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Drought’s one-two punch

Researchers look into the effects of repeated droughts on different kinds of forests.

Adapted from a UC Santa Barbara release. Find the original here.

PHOTO CREDIT: Anna Trugman and Curt Dvonch.

A high altitude pine forest in northern New Mexico.

Drought is no stranger to the American West. It goes together with the region’s heatwaves and intense wildfires. However, scientists are just beginning to understand how the effects of multiple droughts can compound upon one another to affect forests differently than a single drought alone.

Forest ecologists Anna Trugman of the University of California, Santa Barbara and William Anderegg of the University of Utah—along with colleagues at Stanford University and the U.S. Forest Service—investigated the effects of repeated, extreme droughts on various types of forests across the globe. They found that a variety of factors can increase and decrease a forest’s resilience to subsequent droughts. However, the study, published in Nature Climate Change, concluded that successive droughts are generally increasingly detrimental to forests, even when each drought was no more extreme than the initial one.

Droughts, they found, usually leave individual trees more vulnerable to subsequent droughts.

“Compounding extreme events […] can be really stressful on forests and trees,” said Trugman, an assistant professor in UCSB’s Department of Geography. She compares the experience to a person battling an illness: You’ll be harder hit if you get sick again while you’re still recovering.

PHOTO CREDIT: Anna Trugman and Curt Dvonch.

A high altitude pine forest in northern New Mexico.

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That said, the case is not quite so clear cut. “Theoretically, responses to subsequent droughts could be quite varied depending on a wide range of tree-level and ecosystem-level factors,” said lead author Anderegg of the School of Biological Sciences. So, while drought may place a tree under considerable stress, it could also kill off some of its neighbors, leaving the survivors with less competition for water should arid conditions return.

The researchers used a variety of data sources to investigate this effect on a broad scale. Tree ring data spanning over 100 years enabled them to see how trees that survived an initial drought grew afterward. Data from the U.S. Forest Inventory and Analysis gave them access to metrics on tree mortality for more than 100,000 forest plots from 2000 through 2018. They combined these sources with satellite measurements of the water content in forest canopies.

Two clear trends emerged as the scientists processed this wealth of data. “We found that generally, trees seem to become more vulnerable to stress after multiple droughts, especially conifers,” Anderegg said.

The group thinks that the second finding comes down to basic physiology. Conifers and their kin have different vascular systems than broadleaf trees, or “angiosperms.” As a result, they may sustain more damage in an initial drought and be at a disadvantage compared to angiosperms during subsequent periods of drought stress. The tree ring data bears this out, showing that conifers that survived a drought grew much more slowly, especially if another drought settled in.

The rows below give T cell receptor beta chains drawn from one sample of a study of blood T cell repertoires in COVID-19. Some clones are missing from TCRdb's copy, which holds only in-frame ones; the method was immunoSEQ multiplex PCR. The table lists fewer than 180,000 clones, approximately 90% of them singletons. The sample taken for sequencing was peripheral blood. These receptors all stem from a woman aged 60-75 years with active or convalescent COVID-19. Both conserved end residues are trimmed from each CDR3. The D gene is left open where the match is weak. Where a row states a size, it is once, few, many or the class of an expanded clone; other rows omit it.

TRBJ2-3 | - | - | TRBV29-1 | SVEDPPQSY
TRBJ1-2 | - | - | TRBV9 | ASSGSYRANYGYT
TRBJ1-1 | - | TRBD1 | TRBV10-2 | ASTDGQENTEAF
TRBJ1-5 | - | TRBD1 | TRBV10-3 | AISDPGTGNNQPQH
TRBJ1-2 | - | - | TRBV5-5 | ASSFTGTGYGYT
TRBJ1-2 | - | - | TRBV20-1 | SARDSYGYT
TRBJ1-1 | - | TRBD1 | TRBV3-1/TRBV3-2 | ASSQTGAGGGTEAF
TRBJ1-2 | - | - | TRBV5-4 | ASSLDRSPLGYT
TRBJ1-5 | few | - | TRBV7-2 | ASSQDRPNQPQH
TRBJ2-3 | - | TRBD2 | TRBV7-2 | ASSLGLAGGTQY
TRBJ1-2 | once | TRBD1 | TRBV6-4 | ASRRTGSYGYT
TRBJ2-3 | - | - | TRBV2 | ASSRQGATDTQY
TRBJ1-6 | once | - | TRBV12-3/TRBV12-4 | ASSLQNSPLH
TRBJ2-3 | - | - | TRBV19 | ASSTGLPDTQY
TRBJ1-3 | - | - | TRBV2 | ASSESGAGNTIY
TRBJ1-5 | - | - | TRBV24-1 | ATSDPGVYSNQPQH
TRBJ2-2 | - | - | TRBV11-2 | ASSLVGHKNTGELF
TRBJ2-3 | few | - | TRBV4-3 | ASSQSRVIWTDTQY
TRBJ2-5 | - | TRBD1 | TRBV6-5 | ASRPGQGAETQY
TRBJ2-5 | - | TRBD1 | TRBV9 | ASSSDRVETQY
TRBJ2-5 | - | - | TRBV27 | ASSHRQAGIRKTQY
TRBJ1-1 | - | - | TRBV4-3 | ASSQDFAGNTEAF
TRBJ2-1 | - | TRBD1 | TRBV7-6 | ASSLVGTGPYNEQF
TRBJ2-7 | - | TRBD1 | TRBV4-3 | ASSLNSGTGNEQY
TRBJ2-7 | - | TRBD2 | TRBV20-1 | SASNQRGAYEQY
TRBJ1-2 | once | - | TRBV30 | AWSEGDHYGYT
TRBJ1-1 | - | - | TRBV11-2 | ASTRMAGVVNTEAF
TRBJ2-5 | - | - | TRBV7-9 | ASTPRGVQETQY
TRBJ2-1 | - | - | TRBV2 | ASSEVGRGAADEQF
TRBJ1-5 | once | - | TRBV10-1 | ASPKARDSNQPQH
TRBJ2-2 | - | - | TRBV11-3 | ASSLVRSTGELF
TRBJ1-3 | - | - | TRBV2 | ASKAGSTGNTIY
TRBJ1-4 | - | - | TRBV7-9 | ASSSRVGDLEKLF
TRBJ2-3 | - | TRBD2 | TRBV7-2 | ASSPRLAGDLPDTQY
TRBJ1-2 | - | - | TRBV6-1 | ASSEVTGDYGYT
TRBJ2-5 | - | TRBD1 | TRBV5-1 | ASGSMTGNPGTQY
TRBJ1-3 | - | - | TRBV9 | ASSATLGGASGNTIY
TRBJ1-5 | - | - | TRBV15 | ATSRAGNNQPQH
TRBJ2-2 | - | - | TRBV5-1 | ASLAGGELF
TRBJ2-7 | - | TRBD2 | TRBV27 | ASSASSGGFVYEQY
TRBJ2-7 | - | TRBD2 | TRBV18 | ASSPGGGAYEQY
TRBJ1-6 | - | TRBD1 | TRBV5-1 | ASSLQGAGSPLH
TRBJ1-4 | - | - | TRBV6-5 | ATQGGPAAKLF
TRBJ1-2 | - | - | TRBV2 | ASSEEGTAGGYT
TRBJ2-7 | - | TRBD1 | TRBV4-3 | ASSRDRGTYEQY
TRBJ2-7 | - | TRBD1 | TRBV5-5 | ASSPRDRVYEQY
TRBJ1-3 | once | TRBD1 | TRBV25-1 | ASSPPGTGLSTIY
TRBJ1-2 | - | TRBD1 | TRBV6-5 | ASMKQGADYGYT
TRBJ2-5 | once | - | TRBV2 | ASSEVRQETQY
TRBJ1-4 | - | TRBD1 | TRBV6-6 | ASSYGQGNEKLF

“By contrast, angiosperms have much more flexible anatomy and physiology, and this seems to help them recover faster and more fully after initial droughts,” Anderegg said.

Anderegg was particularly surprised by the impact repeated drought had on the Amazon Rainforest. “We tend to think of these forests as not very impacted by drought and, due to their high tree diversity, able to recover quickly,” he said. “But our results indicate the Amazon has been hit hard by three very severe droughts in the past 15 years.”

Forests are complex systems, and a variety of factors ultimately dictate how they respond to extreme events. “[In terms of damage] you need to not only think about it at the individual level, […] but at the forest level as well,” said Trugman. So, although they will need time to recover from an extreme drought, surviving trees will face less competition for water resources than they had before. This could leave them in a better situation if drought returns to the area.

PHOTO CREDIT: Anna Trugman and Curt Dvonch.

A broadleaf woodland in central New Jersey.

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What’s more, natural selection will drive the forest as a whole to transition toward more resilient individuals, or even to more drought-tolerant species overall. Repeated droughts affect forest pests and pathogens as well, and their response to these conditions will also influence how forests behave.

Scientists are still working to untangle the conditions under which each of these factors rises to the top. “This [study] provides a lot of motivation,” said Trugman, “but I think the next pressing step is to get at the underlying mechanisms at a physiological level and ecological level.”

Researchers can use these insights to improve computer models and make more accurate forecasts about the future of forests in a changing climate. “Climate change is going to bring more frequent droughts,” Anderegg said, “so we have to understand and be able to forecast how forests will respond to multiple droughts.

“These results are especially crucial in the western U.S.,” he added, “where we’ve had a number of major droughts in the past 20 years.”

Find the full study here.